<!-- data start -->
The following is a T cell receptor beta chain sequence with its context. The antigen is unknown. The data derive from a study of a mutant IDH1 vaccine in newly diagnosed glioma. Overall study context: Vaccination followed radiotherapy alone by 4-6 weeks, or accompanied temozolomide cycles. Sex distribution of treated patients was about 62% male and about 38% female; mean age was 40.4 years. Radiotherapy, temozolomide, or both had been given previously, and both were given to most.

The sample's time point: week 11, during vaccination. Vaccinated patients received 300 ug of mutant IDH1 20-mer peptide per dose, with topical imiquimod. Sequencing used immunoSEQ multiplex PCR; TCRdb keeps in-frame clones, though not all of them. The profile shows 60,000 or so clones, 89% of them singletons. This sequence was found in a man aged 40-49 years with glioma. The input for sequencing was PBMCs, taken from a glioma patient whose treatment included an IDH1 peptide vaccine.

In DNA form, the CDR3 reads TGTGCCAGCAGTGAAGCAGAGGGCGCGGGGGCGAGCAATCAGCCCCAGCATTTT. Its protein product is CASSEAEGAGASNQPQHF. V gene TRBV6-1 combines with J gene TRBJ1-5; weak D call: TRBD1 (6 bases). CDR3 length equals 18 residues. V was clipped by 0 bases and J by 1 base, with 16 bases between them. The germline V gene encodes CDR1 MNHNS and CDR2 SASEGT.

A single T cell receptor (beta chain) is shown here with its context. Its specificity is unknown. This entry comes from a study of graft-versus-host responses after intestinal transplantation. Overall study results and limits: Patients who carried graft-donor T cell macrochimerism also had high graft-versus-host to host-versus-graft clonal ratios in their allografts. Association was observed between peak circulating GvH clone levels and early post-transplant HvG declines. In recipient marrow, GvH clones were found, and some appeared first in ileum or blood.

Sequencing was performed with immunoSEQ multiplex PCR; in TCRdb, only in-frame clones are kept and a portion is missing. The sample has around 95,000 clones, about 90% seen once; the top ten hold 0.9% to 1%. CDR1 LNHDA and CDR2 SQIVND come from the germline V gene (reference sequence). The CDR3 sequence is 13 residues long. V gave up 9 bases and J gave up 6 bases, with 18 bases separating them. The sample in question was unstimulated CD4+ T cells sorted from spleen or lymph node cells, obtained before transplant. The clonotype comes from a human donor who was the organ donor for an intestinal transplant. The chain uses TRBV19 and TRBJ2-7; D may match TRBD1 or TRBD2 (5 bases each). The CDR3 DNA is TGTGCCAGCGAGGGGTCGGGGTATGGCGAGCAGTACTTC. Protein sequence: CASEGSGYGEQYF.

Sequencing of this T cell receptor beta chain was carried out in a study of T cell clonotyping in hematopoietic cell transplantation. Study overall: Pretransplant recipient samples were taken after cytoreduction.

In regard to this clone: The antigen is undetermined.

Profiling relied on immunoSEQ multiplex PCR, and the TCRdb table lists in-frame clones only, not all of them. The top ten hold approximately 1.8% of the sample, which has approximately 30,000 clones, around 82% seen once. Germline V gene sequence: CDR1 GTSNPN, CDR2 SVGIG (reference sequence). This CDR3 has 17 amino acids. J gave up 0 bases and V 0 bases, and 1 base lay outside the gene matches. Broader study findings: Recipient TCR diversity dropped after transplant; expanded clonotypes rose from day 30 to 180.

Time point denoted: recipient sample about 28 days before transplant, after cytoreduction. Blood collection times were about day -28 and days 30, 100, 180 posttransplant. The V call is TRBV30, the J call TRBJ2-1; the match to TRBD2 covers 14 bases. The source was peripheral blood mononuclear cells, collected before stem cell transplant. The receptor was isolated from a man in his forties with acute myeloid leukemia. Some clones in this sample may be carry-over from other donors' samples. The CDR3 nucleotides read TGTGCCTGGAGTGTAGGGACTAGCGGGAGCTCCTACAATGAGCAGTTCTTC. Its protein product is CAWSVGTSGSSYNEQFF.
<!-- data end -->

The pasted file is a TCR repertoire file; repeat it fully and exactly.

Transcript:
The following is a T cell receptor beta chain sequence with its context. The antigen is unknown. The data derive from a study of a mutant IDH1 vaccine in newly diagnosed glioma. Overall study context: Vaccination followed radiotherapy alone by 4-6 weeks, or accompanied temozolomide cycles. Sex distribution of treated patients was about 62% male and about 38% female; mean age was 40.4 years. Radiotherapy, temozolomide, or both had been given previously, and both were given to most.

The sample's time point: week 11, during vaccination. Vaccinated patients received 300 ug of mutant IDH1 20-mer peptide per dose, with topical imiquimod. Sequencing used immunoSEQ multiplex PCR; TCRdb keeps in-frame clones, though not all of them. The profile shows 60,000 or so clones, 89% of them singletons. This sequence was found in a man aged 40-49 years with glioma. The input for sequencing was PBMCs, taken from a glioma patient whose treatment included an IDH1 peptide vaccine.

In DNA form, the CDR3 reads TGTGCCAGCAGTGAAGCAGAGGGCGCGGGGGCGAGCAATCAGCCCCAGCATTTT. Its protein product is CASSEAEGAGASNQPQHF. V gene TRBV6-1 combines with J gene TRBJ1-5; weak D call: TRBD1 (6 bases). CDR3 length equals 18 residues. V was clipped by 0 bases and J by 1 base, with 16 bases between them. The germline V gene encodes CDR1 MNHNS and CDR2 SASEGT.

A single T cell receptor (beta chain) is shown here with its context. Its specificity is unknown. This entry comes from a study of graft-versus-host responses after intestinal transplantation. Overall study results and limits: Patients who carried graft-donor T cell macrochimerism also had high graft-versus-host to host-versus-graft clonal ratios in their allografts. Association was observed between peak circulating GvH clone levels and early post-transplant HvG declines. In recipient marrow, GvH clones were found, and some appeared first in ileum or blood.

Sequencing was performed with immunoSEQ multiplex PCR; in TCRdb, only in-frame clones are kept and a portion is missing. The sample has around 95,000 clones, about 90% seen once; the top ten hold 0.9% to 1%. CDR1 LNHDA and CDR2 SQIVND come from the germline V gene (reference sequence). The CDR3 sequence is 13 residues long. V gave up 9 bases and J gave up 6 bases, with 18 bases separating them. The sample in question was unstimulated CD4+ T cells sorted from spleen or lymph node cells, obtained before transplant. The clonotype comes from a human donor who was the organ donor for an intestinal transplant. The chain uses TRBV19 and TRBJ2-7; D may match TRBD1 or TRBD2 (5 bases each). The CDR3 DNA is TGTGCCAGCGAGGGGTCGGGGTATGGCGAGCAGTACTTC. Protein sequence: CASEGSGYGEQYF.

Sequencing of this T cell receptor beta chain was carried out in a study of T cell clonotyping in hematopoietic cell transplantation. Study overall: Pretransplant recipient samples were taken after cytoreduction.

In regard to this clone: The antigen is undetermined.

Profiling relied on immunoSEQ multiplex PCR, and the TCRdb table lists in-frame clones only, not all of them. The top ten hold approximately 1.8% of the sample, which has approximately 30,000 clones, around 82% seen once. Germline V gene sequence: CDR1 GTSNPN, CDR2 SVGIG (reference sequence). This CDR3 has 17 amino acids. J gave up 0 bases and V 0 bases, and 1 base lay outside the gene matches. Broader study findings: Recipient TCR diversity dropped after transplant; expanded clonotypes rose from day 30 to 180.

Time point denoted: recipient sample about 28 days before transplant, after cytoreduction. Blood collection times were about day -28 and days 30, 100, 180 posttransplant. The V call is TRBV30, the J call TRBJ2-1; the match to TRBD2 covers 14 bases. The source was peripheral blood mononuclear cells, collected before stem cell transplant. The receptor was isolated from a man in his forties with acute myeloid leukemia. Some clones in this sample may be carry-over from other donors' samples. The CDR3 nucleotides read TGTGCCTGGAGTGTAGGGACTAGCGGGAGCTCCTACAATGAGCAGTTCTTC. Its protein product is CAWSVGTSGSSYNEQFF.